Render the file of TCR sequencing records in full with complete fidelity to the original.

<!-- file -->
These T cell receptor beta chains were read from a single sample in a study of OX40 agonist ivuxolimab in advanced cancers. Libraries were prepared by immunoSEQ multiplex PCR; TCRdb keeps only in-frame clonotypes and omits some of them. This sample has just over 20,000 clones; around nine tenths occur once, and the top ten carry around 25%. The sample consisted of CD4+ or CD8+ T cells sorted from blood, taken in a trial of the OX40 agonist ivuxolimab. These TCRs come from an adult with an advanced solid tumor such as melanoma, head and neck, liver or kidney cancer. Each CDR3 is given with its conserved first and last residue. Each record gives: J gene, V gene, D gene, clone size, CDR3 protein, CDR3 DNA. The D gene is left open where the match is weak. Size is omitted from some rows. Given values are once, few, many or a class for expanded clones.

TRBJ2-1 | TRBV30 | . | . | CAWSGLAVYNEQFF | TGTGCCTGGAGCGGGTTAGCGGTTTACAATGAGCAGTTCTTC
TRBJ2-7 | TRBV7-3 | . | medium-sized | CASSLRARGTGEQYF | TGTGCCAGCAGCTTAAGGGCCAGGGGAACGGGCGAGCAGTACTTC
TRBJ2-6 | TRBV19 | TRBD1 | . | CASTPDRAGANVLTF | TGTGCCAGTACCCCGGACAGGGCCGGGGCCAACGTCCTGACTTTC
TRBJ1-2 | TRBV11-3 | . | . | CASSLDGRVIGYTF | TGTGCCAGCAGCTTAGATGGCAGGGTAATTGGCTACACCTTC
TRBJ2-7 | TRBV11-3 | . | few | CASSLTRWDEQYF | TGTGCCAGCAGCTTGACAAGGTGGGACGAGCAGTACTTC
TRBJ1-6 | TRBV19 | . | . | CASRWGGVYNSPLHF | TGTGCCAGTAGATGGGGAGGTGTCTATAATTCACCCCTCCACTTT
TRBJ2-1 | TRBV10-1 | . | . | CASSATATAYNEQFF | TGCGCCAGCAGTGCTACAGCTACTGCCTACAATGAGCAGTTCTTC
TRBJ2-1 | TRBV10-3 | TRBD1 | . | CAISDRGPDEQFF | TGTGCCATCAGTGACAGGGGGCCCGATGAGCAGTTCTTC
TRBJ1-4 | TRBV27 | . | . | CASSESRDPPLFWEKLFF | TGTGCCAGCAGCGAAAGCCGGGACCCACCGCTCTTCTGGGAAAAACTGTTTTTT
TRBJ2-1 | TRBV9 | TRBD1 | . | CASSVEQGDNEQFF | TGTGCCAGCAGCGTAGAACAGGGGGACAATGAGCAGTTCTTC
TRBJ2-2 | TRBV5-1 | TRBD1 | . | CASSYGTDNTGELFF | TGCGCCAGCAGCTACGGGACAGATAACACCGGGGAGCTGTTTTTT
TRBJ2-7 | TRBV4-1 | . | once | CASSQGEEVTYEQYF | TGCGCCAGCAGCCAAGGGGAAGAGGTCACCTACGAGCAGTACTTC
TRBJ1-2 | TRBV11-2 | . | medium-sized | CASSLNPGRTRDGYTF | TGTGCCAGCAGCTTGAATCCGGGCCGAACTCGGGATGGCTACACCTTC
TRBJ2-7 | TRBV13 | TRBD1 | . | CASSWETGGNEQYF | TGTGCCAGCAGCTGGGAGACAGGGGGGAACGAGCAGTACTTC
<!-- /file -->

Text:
These T cell receptor beta chains were read from a single sample in a study of OX40 agonist ivuxolimab in advanced cancers. Libraries were prepared by immunoSEQ multiplex PCR; TCRdb keeps only in-frame clonotypes and omits some of them. This sample has just over 20,000 clones; around nine tenths occur once, and the top ten carry around 25%. The sample consisted of CD4+ or CD8+ T cells sorted from blood, taken in a trial of the OX40 agonist ivuxolimab. These TCRs come from an adult with an advanced solid tumor such as melanoma, head and neck, liver or kidney cancer. Each CDR3 is given with its conserved first and last residue. Each record gives: J gene, V gene, D gene, clone size, CDR3 protein, CDR3 DNA. The D gene is left open where the match is weak. Size is omitted from some rows. Given values are once, few, many or a class for expanded clones.

TRBJ2-1 | TRBV30 | . | . | CAWSGLAVYNEQFF | TGTGCCTGGAGCGGGTTAGCGGTTTACAATGAGCAGTTCTTC
TRBJ2-7 | TRBV7-3 | . | medium-sized | CASSLRARGTGEQYF | TGTGCCAGCAGCTTAAGGGCCAGGGGAACGGGCGAGCAGTACTTC
TRBJ2-6 | TRBV19 | TRBD1 | . | CASTPDRAGANVLTF | TGTGCCAGTACCCCGGACAGGGCCGGGGCCAACGTCCTGACTTTC
TRBJ1-2 | TRBV11-3 | . | . | CASSLDGRVIGYTF | TGTGCCAGCAGCTTAGATGGCAGGGTAATTGGCTACACCTTC
TRBJ2-7 | TRBV11-3 | . | few | CASSLTRWDEQYF | TGTGCCAGCAGCTTGACAAGGTGGGACGAGCAGTACTTC
TRBJ1-6 | TRBV19 | . | . | CASRWGGVYNSPLHF | TGTGCCAGTAGATGGGGAGGTGTCTATAATTCACCCCTCCACTTT
TRBJ2-1 | TRBV10-1 | . | . | CASSATATAYNEQFF | TGCGCCAGCAGTGCTACAGCTACTGCCTACAATGAGCAGTTCTTC
TRBJ2-1 | TRBV10-3 | TRBD1 | . | CAISDRGPDEQFF | TGTGCCATCAGTGACAGGGGGCCCGATGAGCAGTTCTTC
TRBJ1-4 | TRBV27 | . | . | CASSESRDPPLFWEKLFF | TGTGCCAGCAGCGAAAGCCGGGACCCACCGCTCTTCTGGGAAAAACTGTTTTTT
TRBJ2-1 | TRBV9 | TRBD1 | . | CASSVEQGDNEQFF | TGTGCCAGCAGCGTAGAACAGGGGGACAATGAGCAGTTCTTC
TRBJ2-2 | TRBV5-1 | TRBD1 | . | CASSYGTDNTGELFF | TGCGCCAGCAGCTACGGGACAGATAACACCGGGGAGCTGTTTTTT
TRBJ2-7 | TRBV4-1 | . | once | CASSQGEEVTYEQYF | TGCGCCAGCAGCCAAGGGGAAGAGGTCACCTACGAGCAGTACTTC
TRBJ1-2 | TRBV11-2 | . | medium-sized | CASSLNPGRTRDGYTF | TGTGCCAGCAGCTTGAATCCGGGCCGAACTCGGGATGGCTACACCTTC
TRBJ2-7 | TRBV13 | TRBD1 | . | CASSWETGGNEQYF | TGTGCCAGCAGCTGGGAGACAGGGGGGAACGAGCAGTACTTC